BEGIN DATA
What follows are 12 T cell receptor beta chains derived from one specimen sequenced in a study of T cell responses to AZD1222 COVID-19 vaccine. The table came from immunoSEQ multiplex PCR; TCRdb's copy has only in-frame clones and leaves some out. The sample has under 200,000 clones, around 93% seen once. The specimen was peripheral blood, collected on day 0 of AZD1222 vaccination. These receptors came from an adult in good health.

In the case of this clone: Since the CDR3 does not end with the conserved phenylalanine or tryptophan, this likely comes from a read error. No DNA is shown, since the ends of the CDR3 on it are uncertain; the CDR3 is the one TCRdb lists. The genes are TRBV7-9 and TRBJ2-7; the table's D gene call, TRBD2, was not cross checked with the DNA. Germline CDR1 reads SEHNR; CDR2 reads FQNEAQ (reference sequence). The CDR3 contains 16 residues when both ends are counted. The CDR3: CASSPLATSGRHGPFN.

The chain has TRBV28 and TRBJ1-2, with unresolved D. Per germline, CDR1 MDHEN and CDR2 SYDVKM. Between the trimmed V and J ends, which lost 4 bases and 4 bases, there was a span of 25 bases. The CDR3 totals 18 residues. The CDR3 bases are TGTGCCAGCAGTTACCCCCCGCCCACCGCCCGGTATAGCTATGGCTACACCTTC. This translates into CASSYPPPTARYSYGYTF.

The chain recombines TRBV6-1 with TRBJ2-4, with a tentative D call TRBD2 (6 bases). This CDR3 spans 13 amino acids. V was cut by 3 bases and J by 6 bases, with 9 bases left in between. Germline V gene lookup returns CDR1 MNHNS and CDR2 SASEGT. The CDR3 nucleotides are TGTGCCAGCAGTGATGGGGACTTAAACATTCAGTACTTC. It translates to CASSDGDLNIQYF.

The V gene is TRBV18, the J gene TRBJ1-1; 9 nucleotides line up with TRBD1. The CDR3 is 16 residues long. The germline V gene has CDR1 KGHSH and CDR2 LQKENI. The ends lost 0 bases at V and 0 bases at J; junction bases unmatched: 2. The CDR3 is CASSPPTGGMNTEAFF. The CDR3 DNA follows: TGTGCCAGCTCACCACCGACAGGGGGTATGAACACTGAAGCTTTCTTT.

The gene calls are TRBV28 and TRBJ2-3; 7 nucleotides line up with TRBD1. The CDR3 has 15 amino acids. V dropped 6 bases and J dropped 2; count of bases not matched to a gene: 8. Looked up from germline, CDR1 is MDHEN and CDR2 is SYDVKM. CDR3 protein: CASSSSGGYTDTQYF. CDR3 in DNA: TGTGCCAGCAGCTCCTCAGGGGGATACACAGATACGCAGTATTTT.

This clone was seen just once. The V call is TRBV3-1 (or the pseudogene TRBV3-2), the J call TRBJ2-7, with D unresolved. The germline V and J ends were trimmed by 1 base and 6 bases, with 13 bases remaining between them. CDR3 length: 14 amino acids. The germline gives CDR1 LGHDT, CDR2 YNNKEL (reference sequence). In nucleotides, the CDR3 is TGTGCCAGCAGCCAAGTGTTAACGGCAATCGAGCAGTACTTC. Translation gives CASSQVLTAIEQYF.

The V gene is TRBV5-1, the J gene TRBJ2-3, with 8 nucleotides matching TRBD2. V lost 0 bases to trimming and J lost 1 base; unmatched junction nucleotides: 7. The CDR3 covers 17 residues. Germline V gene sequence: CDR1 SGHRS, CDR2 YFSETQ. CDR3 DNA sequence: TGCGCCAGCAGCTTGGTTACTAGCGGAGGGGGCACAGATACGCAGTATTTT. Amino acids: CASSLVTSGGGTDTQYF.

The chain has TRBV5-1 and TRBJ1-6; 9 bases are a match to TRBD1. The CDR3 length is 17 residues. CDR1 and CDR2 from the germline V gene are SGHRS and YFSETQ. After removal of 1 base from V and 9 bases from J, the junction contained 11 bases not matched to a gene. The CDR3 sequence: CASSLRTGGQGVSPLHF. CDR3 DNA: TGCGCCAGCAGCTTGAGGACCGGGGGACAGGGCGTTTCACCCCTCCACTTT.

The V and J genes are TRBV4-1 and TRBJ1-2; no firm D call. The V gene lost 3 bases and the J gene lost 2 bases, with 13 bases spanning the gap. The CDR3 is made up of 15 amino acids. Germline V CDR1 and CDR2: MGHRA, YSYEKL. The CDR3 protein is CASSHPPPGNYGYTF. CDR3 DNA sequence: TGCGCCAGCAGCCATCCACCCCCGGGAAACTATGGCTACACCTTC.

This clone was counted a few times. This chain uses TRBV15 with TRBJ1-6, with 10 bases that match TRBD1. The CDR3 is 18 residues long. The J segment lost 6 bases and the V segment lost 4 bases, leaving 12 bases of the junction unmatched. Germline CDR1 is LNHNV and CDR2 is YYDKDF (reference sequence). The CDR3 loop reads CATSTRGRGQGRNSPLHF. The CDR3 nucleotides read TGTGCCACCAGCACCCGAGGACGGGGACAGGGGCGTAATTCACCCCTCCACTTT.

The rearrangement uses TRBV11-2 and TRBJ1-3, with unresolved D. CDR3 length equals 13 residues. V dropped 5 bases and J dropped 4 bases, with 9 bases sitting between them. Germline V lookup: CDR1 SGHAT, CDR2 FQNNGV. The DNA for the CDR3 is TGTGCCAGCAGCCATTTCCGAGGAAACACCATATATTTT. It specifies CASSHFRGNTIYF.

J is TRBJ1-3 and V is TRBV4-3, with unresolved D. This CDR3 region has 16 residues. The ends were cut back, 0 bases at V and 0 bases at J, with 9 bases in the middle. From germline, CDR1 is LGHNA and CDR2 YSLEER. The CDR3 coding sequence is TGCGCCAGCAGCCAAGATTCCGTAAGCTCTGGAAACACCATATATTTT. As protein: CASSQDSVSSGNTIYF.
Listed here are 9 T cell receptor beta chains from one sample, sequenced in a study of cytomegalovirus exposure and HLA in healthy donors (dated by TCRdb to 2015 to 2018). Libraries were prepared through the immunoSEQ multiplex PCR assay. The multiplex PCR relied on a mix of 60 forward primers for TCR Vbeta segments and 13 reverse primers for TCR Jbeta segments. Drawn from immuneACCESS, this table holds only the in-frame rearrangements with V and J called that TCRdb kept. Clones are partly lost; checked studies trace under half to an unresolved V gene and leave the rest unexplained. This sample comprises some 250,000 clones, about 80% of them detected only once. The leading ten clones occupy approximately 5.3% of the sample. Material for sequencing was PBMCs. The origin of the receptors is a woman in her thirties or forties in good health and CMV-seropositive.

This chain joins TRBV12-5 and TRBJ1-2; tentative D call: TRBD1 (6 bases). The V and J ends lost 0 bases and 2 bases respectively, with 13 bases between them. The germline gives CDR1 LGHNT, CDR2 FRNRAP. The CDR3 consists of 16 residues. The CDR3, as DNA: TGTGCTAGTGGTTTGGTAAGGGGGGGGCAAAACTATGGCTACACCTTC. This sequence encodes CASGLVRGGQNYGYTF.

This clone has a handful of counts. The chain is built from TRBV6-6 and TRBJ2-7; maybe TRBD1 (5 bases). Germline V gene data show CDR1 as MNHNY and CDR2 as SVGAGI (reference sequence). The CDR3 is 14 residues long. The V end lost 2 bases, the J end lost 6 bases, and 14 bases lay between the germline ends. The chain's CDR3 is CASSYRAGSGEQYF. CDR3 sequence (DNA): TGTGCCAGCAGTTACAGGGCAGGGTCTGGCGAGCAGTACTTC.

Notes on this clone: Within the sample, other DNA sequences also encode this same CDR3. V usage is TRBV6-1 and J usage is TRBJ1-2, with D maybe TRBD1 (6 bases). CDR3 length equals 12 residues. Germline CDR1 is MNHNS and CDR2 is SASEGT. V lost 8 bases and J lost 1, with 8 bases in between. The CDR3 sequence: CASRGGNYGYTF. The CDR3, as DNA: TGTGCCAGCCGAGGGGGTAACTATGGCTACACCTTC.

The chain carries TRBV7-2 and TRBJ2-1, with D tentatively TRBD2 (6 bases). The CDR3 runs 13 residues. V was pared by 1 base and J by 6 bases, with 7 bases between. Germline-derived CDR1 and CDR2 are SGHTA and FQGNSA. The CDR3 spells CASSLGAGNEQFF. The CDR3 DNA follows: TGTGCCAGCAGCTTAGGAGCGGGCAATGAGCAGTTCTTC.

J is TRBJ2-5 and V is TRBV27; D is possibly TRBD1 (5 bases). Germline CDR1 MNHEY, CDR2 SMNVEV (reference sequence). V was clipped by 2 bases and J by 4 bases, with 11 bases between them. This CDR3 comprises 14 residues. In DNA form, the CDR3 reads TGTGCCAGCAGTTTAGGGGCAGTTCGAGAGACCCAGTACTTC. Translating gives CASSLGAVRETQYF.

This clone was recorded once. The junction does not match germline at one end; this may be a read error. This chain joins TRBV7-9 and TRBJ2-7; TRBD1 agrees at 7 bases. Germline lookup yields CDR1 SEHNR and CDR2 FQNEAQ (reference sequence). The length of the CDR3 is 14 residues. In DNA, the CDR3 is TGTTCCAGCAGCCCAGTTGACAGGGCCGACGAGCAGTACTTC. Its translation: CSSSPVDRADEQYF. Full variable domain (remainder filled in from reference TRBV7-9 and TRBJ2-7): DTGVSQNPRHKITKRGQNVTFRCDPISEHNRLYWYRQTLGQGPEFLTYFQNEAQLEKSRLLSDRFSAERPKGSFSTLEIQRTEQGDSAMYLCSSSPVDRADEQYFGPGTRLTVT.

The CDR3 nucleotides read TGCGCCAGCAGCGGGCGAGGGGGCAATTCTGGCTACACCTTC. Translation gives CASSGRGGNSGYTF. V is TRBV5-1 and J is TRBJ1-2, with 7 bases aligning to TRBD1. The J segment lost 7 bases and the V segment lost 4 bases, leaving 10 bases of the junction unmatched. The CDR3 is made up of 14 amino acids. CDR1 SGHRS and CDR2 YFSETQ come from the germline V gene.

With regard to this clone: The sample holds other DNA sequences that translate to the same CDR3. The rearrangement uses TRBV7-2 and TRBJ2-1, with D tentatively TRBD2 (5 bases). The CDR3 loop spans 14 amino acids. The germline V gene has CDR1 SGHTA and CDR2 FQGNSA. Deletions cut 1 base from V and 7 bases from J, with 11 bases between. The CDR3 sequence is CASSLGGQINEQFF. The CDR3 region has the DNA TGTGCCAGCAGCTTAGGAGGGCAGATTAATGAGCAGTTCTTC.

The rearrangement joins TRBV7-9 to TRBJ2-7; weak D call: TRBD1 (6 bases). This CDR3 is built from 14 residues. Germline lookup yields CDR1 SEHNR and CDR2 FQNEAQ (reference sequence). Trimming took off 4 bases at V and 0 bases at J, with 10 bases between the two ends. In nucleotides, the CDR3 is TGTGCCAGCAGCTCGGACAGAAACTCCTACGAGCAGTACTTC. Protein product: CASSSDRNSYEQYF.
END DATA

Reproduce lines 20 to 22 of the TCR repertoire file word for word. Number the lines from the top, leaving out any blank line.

This clone was recorded once. The junction does not match germline at one end; this may be a read error. This chain joins TRBV7-9 and TRBJ2-7; TRBD1 agrees at 7 bases. Germline lookup yields CDR1 SEHNR and CDR2 FQNEAQ (reference sequence). The length of the CDR3 is 14 residues. In DNA, the CDR3 is TGTTCCAGCAGCCCAGTTGACAGGGCCGACGAGCAGTACTTC. Its translation: CSSSPVDRADEQYF. Full variable domain (remainder filled in from reference TRBV7-9 and TRBJ2-7): DTGVSQNPRHKITKRGQNVTFRCDPISEHNRLYWYRQTLGQGPEFLTYFQNEAQLEKSRLLSDRFSAERPKGSFSTLEIQRTEQGDSAMYLCSSSPVDRADEQYFGPGTRLTVT.

The CDR3 nucleotides read TGCGCCAGCAGCGGGCGAGGGGGCAATTCTGGCTACACCTTC. Translation gives CASSGRGGNSGYTF. V is TRBV5-1 and J is TRBJ1-2, with 7 bases aligning to TRBD1. The J segment lost 7 bases and the V segment lost 4 bases, leaving 10 bases of the junction unmatched. The CDR3 is made up of 14 amino acids. CDR1 SGHRS and CDR2 YFSETQ come from the germline V gene.

With regard to this clone: The sample holds other DNA sequences that translate to the same CDR3. The rearrangement uses TRBV7-2 and TRBJ2-1, with D tentatively TRBD2 (5 bases). The CDR3 loop spans 14 amino acids. The germline V gene has CDR1 SGHTA and CDR2 FQGNSA. Deletions cut 1 base from V and 7 bases from J, with 11 bases between. The CDR3 sequence is CASSLGGQINEQFF. The CDR3 region has the DNA TGTGCCAGCAGCTTAGGAGGGCAGATTAATGAGCAGTTCTTC.